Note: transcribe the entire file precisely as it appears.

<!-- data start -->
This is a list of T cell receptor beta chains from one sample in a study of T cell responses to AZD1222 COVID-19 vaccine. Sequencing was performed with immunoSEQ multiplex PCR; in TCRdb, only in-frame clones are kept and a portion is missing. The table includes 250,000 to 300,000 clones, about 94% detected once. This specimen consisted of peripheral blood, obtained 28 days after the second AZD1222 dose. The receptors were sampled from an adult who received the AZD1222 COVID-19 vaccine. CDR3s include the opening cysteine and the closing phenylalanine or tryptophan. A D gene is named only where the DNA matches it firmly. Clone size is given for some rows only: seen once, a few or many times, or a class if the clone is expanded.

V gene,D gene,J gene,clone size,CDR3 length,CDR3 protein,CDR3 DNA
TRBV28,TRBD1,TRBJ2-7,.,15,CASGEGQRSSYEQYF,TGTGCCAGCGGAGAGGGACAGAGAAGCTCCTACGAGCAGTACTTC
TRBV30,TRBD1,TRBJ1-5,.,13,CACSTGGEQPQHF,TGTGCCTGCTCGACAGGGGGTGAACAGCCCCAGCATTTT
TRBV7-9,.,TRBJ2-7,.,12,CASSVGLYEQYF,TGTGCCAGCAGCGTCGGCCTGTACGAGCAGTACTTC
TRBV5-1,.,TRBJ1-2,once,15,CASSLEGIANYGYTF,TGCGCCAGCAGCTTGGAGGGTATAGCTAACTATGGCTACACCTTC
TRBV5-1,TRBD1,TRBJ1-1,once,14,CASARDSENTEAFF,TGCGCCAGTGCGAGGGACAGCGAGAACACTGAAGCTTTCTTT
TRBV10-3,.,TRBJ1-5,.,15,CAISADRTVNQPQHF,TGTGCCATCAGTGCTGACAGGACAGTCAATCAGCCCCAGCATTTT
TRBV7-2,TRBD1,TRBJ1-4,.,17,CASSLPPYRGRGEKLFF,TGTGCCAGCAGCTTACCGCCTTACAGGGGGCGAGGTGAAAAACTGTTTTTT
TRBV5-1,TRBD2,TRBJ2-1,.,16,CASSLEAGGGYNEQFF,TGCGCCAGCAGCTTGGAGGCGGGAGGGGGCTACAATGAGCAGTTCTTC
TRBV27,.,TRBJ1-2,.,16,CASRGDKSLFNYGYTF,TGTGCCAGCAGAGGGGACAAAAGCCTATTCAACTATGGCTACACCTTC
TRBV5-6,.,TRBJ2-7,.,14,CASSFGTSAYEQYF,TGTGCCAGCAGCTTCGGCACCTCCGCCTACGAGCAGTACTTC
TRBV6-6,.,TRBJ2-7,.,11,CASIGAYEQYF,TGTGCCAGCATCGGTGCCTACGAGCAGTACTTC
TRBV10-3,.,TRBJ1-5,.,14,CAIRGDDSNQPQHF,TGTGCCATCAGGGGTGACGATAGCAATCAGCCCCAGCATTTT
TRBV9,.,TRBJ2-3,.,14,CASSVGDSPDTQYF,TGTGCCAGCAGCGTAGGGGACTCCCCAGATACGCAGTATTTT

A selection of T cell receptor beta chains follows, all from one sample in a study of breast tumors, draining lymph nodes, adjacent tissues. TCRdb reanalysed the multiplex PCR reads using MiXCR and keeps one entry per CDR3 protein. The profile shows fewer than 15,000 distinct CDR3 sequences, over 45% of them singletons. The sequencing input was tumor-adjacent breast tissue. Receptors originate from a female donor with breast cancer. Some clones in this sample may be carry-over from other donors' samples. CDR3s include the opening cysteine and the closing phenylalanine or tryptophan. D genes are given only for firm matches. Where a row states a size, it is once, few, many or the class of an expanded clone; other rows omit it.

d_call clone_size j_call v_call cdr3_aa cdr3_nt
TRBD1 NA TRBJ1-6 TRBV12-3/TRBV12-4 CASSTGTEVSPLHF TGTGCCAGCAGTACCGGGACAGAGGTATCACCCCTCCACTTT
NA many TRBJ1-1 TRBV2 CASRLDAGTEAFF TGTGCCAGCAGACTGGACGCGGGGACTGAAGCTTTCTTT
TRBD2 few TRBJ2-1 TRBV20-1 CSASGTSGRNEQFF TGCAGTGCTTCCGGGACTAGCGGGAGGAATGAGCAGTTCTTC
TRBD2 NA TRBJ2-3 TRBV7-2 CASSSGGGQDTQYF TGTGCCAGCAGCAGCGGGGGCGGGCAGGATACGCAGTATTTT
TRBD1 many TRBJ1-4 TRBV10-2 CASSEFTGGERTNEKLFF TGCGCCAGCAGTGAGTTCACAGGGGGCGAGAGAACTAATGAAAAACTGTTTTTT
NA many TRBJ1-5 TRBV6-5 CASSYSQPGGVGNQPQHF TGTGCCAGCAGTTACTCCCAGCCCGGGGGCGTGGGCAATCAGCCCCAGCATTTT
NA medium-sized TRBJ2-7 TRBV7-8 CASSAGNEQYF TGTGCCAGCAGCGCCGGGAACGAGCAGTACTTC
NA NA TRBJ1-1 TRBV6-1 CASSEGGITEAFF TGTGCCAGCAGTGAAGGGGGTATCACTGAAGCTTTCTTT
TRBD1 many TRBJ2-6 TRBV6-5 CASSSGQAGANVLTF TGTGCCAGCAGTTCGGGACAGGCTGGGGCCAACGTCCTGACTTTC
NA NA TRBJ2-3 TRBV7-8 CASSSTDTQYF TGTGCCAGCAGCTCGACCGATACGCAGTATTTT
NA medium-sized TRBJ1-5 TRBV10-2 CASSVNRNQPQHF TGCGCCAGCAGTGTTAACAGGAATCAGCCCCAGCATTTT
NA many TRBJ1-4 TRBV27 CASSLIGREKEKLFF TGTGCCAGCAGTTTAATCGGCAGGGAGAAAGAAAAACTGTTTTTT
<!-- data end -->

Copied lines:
This is a list of T cell receptor beta chains from one sample in a study of T cell responses to AZD1222 COVID-19 vaccine. Sequencing was performed with immunoSEQ multiplex PCR; in TCRdb, only in-frame clones are kept and a portion is missing. The table includes 250,000 to 300,000 clones, about 94% detected once. This specimen consisted of peripheral blood, obtained 28 days after the second AZD1222 dose. The receptors were sampled from an adult who received the AZD1222 COVID-19 vaccine. CDR3s include the opening cysteine and the closing phenylalanine or tryptophan. A D gene is named only where the DNA matches it firmly. Clone size is given for some rows only: seen once, a few or many times, or a class if the clone is expanded.

V gene,D gene,J gene,clone size,CDR3 length,CDR3 protein,CDR3 DNA
TRBV28,TRBD1,TRBJ2-7,.,15,CASGEGQRSSYEQYF,TGTGCCAGCGGAGAGGGACAGAGAAGCTCCTACGAGCAGTACTTC
TRBV30,TRBD1,TRBJ1-5,.,13,CACSTGGEQPQHF,TGTGCCTGCTCGACAGGGGGTGAACAGCCCCAGCATTTT
TRBV7-9,.,TRBJ2-7,.,12,CASSVGLYEQYF,TGTGCCAGCAGCGTCGGCCTGTACGAGCAGTACTTC
TRBV5-1,.,TRBJ1-2,once,15,CASSLEGIANYGYTF,TGCGCCAGCAGCTTGGAGGGTATAGCTAACTATGGCTACACCTTC
TRBV5-1,TRBD1,TRBJ1-1,once,14,CASARDSENTEAFF,TGCGCCAGTGCGAGGGACAGCGAGAACACTGAAGCTTTCTTT
TRBV10-3,.,TRBJ1-5,.,15,CAISADRTVNQPQHF,TGTGCCATCAGTGCTGACAGGACAGTCAATCAGCCCCAGCATTTT
TRBV7-2,TRBD1,TRBJ1-4,.,17,CASSLPPYRGRGEKLFF,TGTGCCAGCAGCTTACCGCCTTACAGGGGGCGAGGTGAAAAACTGTTTTTT
TRBV5-1,TRBD2,TRBJ2-1,.,16,CASSLEAGGGYNEQFF,TGCGCCAGCAGCTTGGAGGCGGGAGGGGGCTACAATGAGCAGTTCTTC
TRBV27,.,TRBJ1-2,.,16,CASRGDKSLFNYGYTF,TGTGCCAGCAGAGGGGACAAAAGCCTATTCAACTATGGCTACACCTTC
TRBV5-6,.,TRBJ2-7,.,14,CASSFGTSAYEQYF,TGTGCCAGCAGCTTCGGCACCTCCGCCTACGAGCAGTACTTC
TRBV6-6,.,TRBJ2-7,.,11,CASIGAYEQYF,TGTGCCAGCATCGGTGCCTACGAGCAGTACTTC
TRBV10-3,.,TRBJ1-5,.,14,CAIRGDDSNQPQHF,TGTGCCATCAGGGGTGACGATAGCAATCAGCCCCAGCATTTT
TRBV9,.,TRBJ2-3,.,14,CASSVGDSPDTQYF,TGTGCCAGCAGCGTAGGGGACTCCCCAGATACGCAGTATTTT

A selection of T cell receptor beta chains follows, all from one sample in a study of breast tumors, draining lymph nodes, adjacent tissues. TCRdb reanalysed the multiplex PCR reads using MiXCR and keeps one entry per CDR3 protein. The profile shows fewer than 15,000 distinct CDR3 sequences, over 45% of them singletons. The sequencing input was tumor-adjacent breast tissue. Receptors originate from a female donor with breast cancer. Some clones in this sample may be carry-over from other donors' samples. CDR3s include the opening cysteine and the closing phenylalanine or tryptophan. D genes are given only for firm matches. Where a row states a size, it is once, few, many or the class of an expanded clone; other rows omit it.

d_call clone_size j_call v_call cdr3_aa cdr3_nt
TRBD1 NA TRBJ1-6 TRBV12-3/TRBV12-4 CASSTGTEVSPLHF TGTGCCAGCAGTACCGGGACAGAGGTATCACCCCTCCACTTT
NA many TRBJ1-1 TRBV2 CASRLDAGTEAFF TGTGCCAGCAGACTGGACGCGGGGACTGAAGCTTTCTTT
TRBD2 few TRBJ2-1 TRBV20-1 CSASGTSGRNEQFF TGCAGTGCTTCCGGGACTAGCGGGAGGAATGAGCAGTTCTTC
TRBD2 NA TRBJ2-3 TRBV7-2 CASSSGGGQDTQYF TGTGCCAGCAGCAGCGGGGGCGGGCAGGATACGCAGTATTTT
TRBD1 many TRBJ1-4 TRBV10-2 CASSEFTGGERTNEKLFF TGCGCCAGCAGTGAGTTCACAGGGGGCGAGAGAACTAATGAAAAACTGTTTTTT
NA many TRBJ1-5 TRBV6-5 CASSYSQPGGVGNQPQHF TGTGCCAGCAGTTACTCCCAGCCCGGGGGCGTGGGCAATCAGCCCCAGCATTTT
NA medium-sized TRBJ2-7 TRBV7-8 CASSAGNEQYF TGTGCCAGCAGCGCCGGGAACGAGCAGTACTTC
NA NA TRBJ1-1 TRBV6-1 CASSEGGITEAFF TGTGCCAGCAGTGAAGGGGGTATCACTGAAGCTTTCTTT
TRBD1 many TRBJ2-6 TRBV6-5 CASSSGQAGANVLTF TGTGCCAGCAGTTCGGGACAGGCTGGGGCCAACGTCCTGACTTTC
NA NA TRBJ2-3 TRBV7-8 CASSSTDTQYF TGTGCCAGCAGCTCGACCGATACGCAGTATTTT
NA medium-sized TRBJ1-5 TRBV10-2 CASSVNRNQPQHF TGCGCCAGCAGTGTTAACAGGAATCAGCCCCAGCATTTT
NA many TRBJ1-4 TRBV27 CASSLIGREKEKLFF TGTGCCAGCAGTTTAATCGGCAGGGAGAAAGAAAAACTGTTTTTT